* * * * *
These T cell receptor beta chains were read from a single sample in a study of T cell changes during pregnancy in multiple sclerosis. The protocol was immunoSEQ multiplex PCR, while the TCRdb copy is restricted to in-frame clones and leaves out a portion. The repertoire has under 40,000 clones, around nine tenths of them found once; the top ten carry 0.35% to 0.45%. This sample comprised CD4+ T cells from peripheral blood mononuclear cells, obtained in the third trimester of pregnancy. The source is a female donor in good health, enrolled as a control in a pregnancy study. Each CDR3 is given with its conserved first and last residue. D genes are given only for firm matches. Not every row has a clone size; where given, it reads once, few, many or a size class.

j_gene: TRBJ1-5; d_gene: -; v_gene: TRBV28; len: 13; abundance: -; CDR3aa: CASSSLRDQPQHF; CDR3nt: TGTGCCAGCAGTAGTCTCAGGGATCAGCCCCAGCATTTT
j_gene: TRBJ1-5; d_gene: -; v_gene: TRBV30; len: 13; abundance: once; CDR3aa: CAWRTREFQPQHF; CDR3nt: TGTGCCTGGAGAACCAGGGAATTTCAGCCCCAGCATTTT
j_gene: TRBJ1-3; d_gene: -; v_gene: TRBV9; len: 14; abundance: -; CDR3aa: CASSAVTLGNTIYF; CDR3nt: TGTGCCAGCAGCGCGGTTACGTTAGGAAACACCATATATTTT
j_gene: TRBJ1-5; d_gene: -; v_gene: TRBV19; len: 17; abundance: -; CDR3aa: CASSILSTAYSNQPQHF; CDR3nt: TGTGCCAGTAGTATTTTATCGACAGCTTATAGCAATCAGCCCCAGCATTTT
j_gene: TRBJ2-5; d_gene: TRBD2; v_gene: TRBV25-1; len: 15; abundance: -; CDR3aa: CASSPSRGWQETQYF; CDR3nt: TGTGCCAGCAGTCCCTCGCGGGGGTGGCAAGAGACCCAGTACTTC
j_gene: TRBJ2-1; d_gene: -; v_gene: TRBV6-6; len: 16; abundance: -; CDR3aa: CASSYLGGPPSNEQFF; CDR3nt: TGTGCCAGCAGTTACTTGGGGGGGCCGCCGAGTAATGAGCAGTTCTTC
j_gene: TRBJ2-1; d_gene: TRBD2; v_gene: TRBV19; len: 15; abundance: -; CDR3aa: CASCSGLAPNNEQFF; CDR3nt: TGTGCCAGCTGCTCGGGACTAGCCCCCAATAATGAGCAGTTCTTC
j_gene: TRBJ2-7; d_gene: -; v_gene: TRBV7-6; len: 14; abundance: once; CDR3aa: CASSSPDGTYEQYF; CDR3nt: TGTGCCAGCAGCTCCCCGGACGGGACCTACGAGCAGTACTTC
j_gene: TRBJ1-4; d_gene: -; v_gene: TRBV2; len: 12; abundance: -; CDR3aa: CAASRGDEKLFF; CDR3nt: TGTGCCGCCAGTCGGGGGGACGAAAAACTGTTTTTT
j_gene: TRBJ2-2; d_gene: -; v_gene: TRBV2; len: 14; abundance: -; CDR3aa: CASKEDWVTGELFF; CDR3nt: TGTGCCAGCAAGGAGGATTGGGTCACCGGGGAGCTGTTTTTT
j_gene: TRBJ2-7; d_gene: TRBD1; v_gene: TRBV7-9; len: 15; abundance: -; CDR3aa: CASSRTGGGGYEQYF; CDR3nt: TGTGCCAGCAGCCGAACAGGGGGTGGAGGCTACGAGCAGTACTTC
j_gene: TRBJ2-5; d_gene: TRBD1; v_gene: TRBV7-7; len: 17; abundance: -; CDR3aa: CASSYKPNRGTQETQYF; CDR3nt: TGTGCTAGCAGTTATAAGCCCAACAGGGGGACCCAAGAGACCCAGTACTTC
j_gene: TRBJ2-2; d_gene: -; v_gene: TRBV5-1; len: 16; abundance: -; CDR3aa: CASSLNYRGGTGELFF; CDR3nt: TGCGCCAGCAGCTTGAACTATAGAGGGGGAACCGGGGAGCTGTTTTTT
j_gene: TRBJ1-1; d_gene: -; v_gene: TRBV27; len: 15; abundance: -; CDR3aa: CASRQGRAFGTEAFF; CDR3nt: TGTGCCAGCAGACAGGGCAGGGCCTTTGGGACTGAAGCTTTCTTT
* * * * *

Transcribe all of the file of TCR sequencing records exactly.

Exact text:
These T cell receptor beta chains were read from a single sample in a study of T cell changes during pregnancy in multiple sclerosis. The protocol was immunoSEQ multiplex PCR, while the TCRdb copy is restricted to in-frame clones and leaves out a portion. The repertoire has under 40,000 clones, around nine tenths of them found once; the top ten carry 0.35% to 0.45%. This sample comprised CD4+ T cells from peripheral blood mononuclear cells, obtained in the third trimester of pregnancy. The source is a female donor in good health, enrolled as a control in a pregnancy study. Each CDR3 is given with its conserved first and last residue. D genes are given only for firm matches. Not every row has a clone size; where given, it reads once, few, many or a size class.

j_gene: TRBJ1-5; d_gene: -; v_gene: TRBV28; len: 13; abundance: -; CDR3aa: CASSSLRDQPQHF; CDR3nt: TGTGCCAGCAGTAGTCTCAGGGATCAGCCCCAGCATTTT
j_gene: TRBJ1-5; d_gene: -; v_gene: TRBV30; len: 13; abundance: once; CDR3aa: CAWRTREFQPQHF; CDR3nt: TGTGCCTGGAGAACCAGGGAATTTCAGCCCCAGCATTTT
j_gene: TRBJ1-3; d_gene: -; v_gene: TRBV9; len: 14; abundance: -; CDR3aa: CASSAVTLGNTIYF; CDR3nt: TGTGCCAGCAGCGCGGTTACGTTAGGAAACACCATATATTTT
j_gene: TRBJ1-5; d_gene: -; v_gene: TRBV19; len: 17; abundance: -; CDR3aa: CASSILSTAYSNQPQHF; CDR3nt: TGTGCCAGTAGTATTTTATCGACAGCTTATAGCAATCAGCCCCAGCATTTT
j_gene: TRBJ2-5; d_gene: TRBD2; v_gene: TRBV25-1; len: 15; abundance: -; CDR3aa: CASSPSRGWQETQYF; CDR3nt: TGTGCCAGCAGTCCCTCGCGGGGGTGGCAAGAGACCCAGTACTTC
j_gene: TRBJ2-1; d_gene: -; v_gene: TRBV6-6; len: 16; abundance: -; CDR3aa: CASSYLGGPPSNEQFF; CDR3nt: TGTGCCAGCAGTTACTTGGGGGGGCCGCCGAGTAATGAGCAGTTCTTC
j_gene: TRBJ2-1; d_gene: TRBD2; v_gene: TRBV19; len: 15; abundance: -; CDR3aa: CASCSGLAPNNEQFF; CDR3nt: TGTGCCAGCTGCTCGGGACTAGCCCCCAATAATGAGCAGTTCTTC
j_gene: TRBJ2-7; d_gene: -; v_gene: TRBV7-6; len: 14; abundance: once; CDR3aa: CASSSPDGTYEQYF; CDR3nt: TGTGCCAGCAGCTCCCCGGACGGGACCTACGAGCAGTACTTC
j_gene: TRBJ1-4; d_gene: -; v_gene: TRBV2; len: 12; abundance: -; CDR3aa: CAASRGDEKLFF; CDR3nt: TGTGCCGCCAGTCGGGGGGACGAAAAACTGTTTTTT
j_gene: TRBJ2-2; d_gene: -; v_gene: TRBV2; len: 14; abundance: -; CDR3aa: CASKEDWVTGELFF; CDR3nt: TGTGCCAGCAAGGAGGATTGGGTCACCGGGGAGCTGTTTTTT
j_gene: TRBJ2-7; d_gene: TRBD1; v_gene: TRBV7-9; len: 15; abundance: -; CDR3aa: CASSRTGGGGYEQYF; CDR3nt: TGTGCCAGCAGCCGAACAGGGGGTGGAGGCTACGAGCAGTACTTC
j_gene: TRBJ2-5; d_gene: TRBD1; v_gene: TRBV7-7; len: 17; abundance: -; CDR3aa: CASSYKPNRGTQETQYF; CDR3nt: TGTGCTAGCAGTTATAAGCCCAACAGGGGGACCCAAGAGACCCAGTACTTC
j_gene: TRBJ2-2; d_gene: -; v_gene: TRBV5-1; len: 16; abundance: -; CDR3aa: CASSLNYRGGTGELFF; CDR3nt: TGCGCCAGCAGCTTGAACTATAGAGGGGGAACCGGGGAGCTGTTTTTT
j_gene: TRBJ1-1; d_gene: -; v_gene: TRBV27; len: 15; abundance: -; CDR3aa: CASRQGRAFGTEAFF; CDR3nt: TGTGCCAGCAGACAGGGCAGGGCCTTTGGGACTGAAGCTTTCTTT